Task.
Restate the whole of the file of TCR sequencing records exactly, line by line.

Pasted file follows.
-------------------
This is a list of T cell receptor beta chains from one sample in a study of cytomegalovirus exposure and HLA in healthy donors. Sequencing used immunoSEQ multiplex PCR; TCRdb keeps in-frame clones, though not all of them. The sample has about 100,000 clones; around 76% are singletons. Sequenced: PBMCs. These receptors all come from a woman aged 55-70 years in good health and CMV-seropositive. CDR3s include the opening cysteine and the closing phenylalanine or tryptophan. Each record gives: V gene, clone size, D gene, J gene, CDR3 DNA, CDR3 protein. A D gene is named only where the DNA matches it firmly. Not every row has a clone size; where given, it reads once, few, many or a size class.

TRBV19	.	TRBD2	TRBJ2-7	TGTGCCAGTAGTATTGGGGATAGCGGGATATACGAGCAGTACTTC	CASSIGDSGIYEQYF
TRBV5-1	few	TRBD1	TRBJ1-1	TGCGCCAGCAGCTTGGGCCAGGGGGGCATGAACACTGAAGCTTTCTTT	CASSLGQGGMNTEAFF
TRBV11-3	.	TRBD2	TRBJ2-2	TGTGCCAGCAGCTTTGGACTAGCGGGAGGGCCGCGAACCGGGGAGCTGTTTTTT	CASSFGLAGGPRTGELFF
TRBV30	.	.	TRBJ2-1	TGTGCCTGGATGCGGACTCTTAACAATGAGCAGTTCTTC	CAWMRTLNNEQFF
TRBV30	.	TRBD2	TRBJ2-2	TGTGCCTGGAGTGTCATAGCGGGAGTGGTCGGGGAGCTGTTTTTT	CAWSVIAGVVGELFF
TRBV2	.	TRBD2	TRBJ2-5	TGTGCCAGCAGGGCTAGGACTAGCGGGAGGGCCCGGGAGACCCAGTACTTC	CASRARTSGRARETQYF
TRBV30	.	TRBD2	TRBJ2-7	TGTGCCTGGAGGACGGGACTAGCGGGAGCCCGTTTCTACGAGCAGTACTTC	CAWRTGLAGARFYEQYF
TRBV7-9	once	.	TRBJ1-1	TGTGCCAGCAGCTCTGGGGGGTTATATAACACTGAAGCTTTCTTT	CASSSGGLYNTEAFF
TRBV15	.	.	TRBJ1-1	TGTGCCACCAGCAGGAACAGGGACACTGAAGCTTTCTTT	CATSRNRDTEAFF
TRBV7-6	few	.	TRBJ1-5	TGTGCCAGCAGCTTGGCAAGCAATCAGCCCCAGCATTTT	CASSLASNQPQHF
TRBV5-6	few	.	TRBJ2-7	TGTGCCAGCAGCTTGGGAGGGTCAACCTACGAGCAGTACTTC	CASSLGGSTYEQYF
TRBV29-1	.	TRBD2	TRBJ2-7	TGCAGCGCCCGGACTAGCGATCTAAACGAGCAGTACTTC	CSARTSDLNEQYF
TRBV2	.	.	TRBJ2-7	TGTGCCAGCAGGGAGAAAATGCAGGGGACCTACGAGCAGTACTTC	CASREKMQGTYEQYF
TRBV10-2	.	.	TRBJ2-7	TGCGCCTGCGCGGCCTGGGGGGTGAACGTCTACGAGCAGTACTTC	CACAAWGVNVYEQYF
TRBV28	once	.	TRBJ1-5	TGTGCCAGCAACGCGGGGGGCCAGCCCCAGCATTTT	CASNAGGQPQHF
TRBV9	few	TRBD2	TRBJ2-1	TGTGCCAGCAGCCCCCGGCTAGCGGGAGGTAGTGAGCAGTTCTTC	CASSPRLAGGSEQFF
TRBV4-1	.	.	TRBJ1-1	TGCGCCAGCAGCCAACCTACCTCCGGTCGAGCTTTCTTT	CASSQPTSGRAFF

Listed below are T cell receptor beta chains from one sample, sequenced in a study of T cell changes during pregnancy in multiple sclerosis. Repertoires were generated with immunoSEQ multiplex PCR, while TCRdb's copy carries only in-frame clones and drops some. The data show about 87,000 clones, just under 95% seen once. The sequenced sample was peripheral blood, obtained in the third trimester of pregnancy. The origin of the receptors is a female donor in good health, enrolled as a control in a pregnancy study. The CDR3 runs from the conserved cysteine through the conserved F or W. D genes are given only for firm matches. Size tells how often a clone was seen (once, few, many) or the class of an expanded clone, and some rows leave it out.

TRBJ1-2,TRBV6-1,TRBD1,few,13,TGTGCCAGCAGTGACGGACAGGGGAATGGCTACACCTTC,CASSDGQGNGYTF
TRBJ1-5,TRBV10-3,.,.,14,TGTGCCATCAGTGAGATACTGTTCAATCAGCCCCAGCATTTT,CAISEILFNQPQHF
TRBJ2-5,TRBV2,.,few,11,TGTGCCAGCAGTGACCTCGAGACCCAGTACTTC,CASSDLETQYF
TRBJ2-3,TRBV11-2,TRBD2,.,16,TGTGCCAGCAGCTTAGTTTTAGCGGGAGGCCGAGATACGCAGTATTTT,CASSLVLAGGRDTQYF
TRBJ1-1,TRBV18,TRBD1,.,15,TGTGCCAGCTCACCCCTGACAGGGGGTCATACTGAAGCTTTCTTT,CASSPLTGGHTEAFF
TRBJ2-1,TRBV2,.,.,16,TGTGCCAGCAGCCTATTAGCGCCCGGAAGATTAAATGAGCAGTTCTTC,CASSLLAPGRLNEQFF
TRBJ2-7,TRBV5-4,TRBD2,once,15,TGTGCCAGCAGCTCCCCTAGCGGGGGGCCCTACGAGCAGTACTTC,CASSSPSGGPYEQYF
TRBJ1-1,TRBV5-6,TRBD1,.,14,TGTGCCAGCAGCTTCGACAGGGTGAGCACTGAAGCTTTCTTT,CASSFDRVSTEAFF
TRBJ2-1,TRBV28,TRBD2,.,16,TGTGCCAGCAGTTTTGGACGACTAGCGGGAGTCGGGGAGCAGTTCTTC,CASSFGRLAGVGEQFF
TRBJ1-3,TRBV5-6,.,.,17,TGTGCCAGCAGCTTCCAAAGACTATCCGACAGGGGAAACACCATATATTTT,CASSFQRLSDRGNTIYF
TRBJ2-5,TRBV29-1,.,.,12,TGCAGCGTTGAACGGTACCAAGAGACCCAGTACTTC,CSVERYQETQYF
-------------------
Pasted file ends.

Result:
This is a list of T cell receptor beta chains from one sample in a study of cytomegalovirus exposure and HLA in healthy donors. Sequencing used immunoSEQ multiplex PCR; TCRdb keeps in-frame clones, though not all of them. The sample has about 100,000 clones; around 76% are singletons. Sequenced: PBMCs. These receptors all come from a woman aged 55-70 years in good health and CMV-seropositive. CDR3s include the opening cysteine and the closing phenylalanine or tryptophan. Each record gives: V gene, clone size, D gene, J gene, CDR3 DNA, CDR3 protein. A D gene is named only where the DNA matches it firmly. Not every row has a clone size; where given, it reads once, few, many or a size class.

TRBV19	.	TRBD2	TRBJ2-7	TGTGCCAGTAGTATTGGGGATAGCGGGATATACGAGCAGTACTTC	CASSIGDSGIYEQYF
TRBV5-1	few	TRBD1	TRBJ1-1	TGCGCCAGCAGCTTGGGCCAGGGGGGCATGAACACTGAAGCTTTCTTT	CASSLGQGGMNTEAFF
TRBV11-3	.	TRBD2	TRBJ2-2	TGTGCCAGCAGCTTTGGACTAGCGGGAGGGCCGCGAACCGGGGAGCTGTTTTTT	CASSFGLAGGPRTGELFF
TRBV30	.	.	TRBJ2-1	TGTGCCTGGATGCGGACTCTTAACAATGAGCAGTTCTTC	CAWMRTLNNEQFF
TRBV30	.	TRBD2	TRBJ2-2	TGTGCCTGGAGTGTCATAGCGGGAGTGGTCGGGGAGCTGTTTTTT	CAWSVIAGVVGELFF
TRBV2	.	TRBD2	TRBJ2-5	TGTGCCAGCAGGGCTAGGACTAGCGGGAGGGCCCGGGAGACCCAGTACTTC	CASRARTSGRARETQYF
TRBV30	.	TRBD2	TRBJ2-7	TGTGCCTGGAGGACGGGACTAGCGGGAGCCCGTTTCTACGAGCAGTACTTC	CAWRTGLAGARFYEQYF
TRBV7-9	once	.	TRBJ1-1	TGTGCCAGCAGCTCTGGGGGGTTATATAACACTGAAGCTTTCTTT	CASSSGGLYNTEAFF
TRBV15	.	.	TRBJ1-1	TGTGCCACCAGCAGGAACAGGGACACTGAAGCTTTCTTT	CATSRNRDTEAFF
TRBV7-6	few	.	TRBJ1-5	TGTGCCAGCAGCTTGGCAAGCAATCAGCCCCAGCATTTT	CASSLASNQPQHF
TRBV5-6	few	.	TRBJ2-7	TGTGCCAGCAGCTTGGGAGGGTCAACCTACGAGCAGTACTTC	CASSLGGSTYEQYF
TRBV29-1	.	TRBD2	TRBJ2-7	TGCAGCGCCCGGACTAGCGATCTAAACGAGCAGTACTTC	CSARTSDLNEQYF
TRBV2	.	.	TRBJ2-7	TGTGCCAGCAGGGAGAAAATGCAGGGGACCTACGAGCAGTACTTC	CASREKMQGTYEQYF
TRBV10-2	.	.	TRBJ2-7	TGCGCCTGCGCGGCCTGGGGGGTGAACGTCTACGAGCAGTACTTC	CACAAWGVNVYEQYF
TRBV28	once	.	TRBJ1-5	TGTGCCAGCAACGCGGGGGGCCAGCCCCAGCATTTT	CASNAGGQPQHF
TRBV9	few	TRBD2	TRBJ2-1	TGTGCCAGCAGCCCCCGGCTAGCGGGAGGTAGTGAGCAGTTCTTC	CASSPRLAGGSEQFF
TRBV4-1	.	.	TRBJ1-1	TGCGCCAGCAGCCAACCTACCTCCGGTCGAGCTTTCTTT	CASSQPTSGRAFF

Listed below are T cell receptor beta chains from one sample, sequenced in a study of T cell changes during pregnancy in multiple sclerosis. Repertoires were generated with immunoSEQ multiplex PCR, while TCRdb's copy carries only in-frame clones and drops some. The data show about 87,000 clones, just under 95% seen once. The sequenced sample was peripheral blood, obtained in the third trimester of pregnancy. The origin of the receptors is a female donor in good health, enrolled as a control in a pregnancy study. The CDR3 runs from the conserved cysteine through the conserved F or W. D genes are given only for firm matches. Size tells how often a clone was seen (once, few, many) or the class of an expanded clone, and some rows leave it out.

TRBJ1-2,TRBV6-1,TRBD1,few,13,TGTGCCAGCAGTGACGGACAGGGGAATGGCTACACCTTC,CASSDGQGNGYTF
TRBJ1-5,TRBV10-3,.,.,14,TGTGCCATCAGTGAGATACTGTTCAATCAGCCCCAGCATTTT,CAISEILFNQPQHF
TRBJ2-5,TRBV2,.,few,11,TGTGCCAGCAGTGACCTCGAGACCCAGTACTTC,CASSDLETQYF
TRBJ2-3,TRBV11-2,TRBD2,.,16,TGTGCCAGCAGCTTAGTTTTAGCGGGAGGCCGAGATACGCAGTATTTT,CASSLVLAGGRDTQYF
TRBJ1-1,TRBV18,TRBD1,.,15,TGTGCCAGCTCACCCCTGACAGGGGGTCATACTGAAGCTTTCTTT,CASSPLTGGHTEAFF
TRBJ2-1,TRBV2,.,.,16,TGTGCCAGCAGCCTATTAGCGCCCGGAAGATTAAATGAGCAGTTCTTC,CASSLLAPGRLNEQFF
TRBJ2-7,TRBV5-4,TRBD2,once,15,TGTGCCAGCAGCTCCCCTAGCGGGGGGCCCTACGAGCAGTACTTC,CASSSPSGGPYEQYF
TRBJ1-1,TRBV5-6,TRBD1,.,14,TGTGCCAGCAGCTTCGACAGGGTGAGCACTGAAGCTTTCTTT,CASSFDRVSTEAFF
TRBJ2-1,TRBV28,TRBD2,.,16,TGTGCCAGCAGTTTTGGACGACTAGCGGGAGTCGGGGAGCAGTTCTTC,CASSFGRLAGVGEQFF
TRBJ1-3,TRBV5-6,.,.,17,TGTGCCAGCAGCTTCCAAAGACTATCCGACAGGGGAAACACCATATATTTT,CASSFQRLSDRGNTIYF
TRBJ2-5,TRBV29-1,.,.,12,TGCAGCGTTGAACGGTACCAAGAGACCCAGTACTTC,CSVERYQETQYF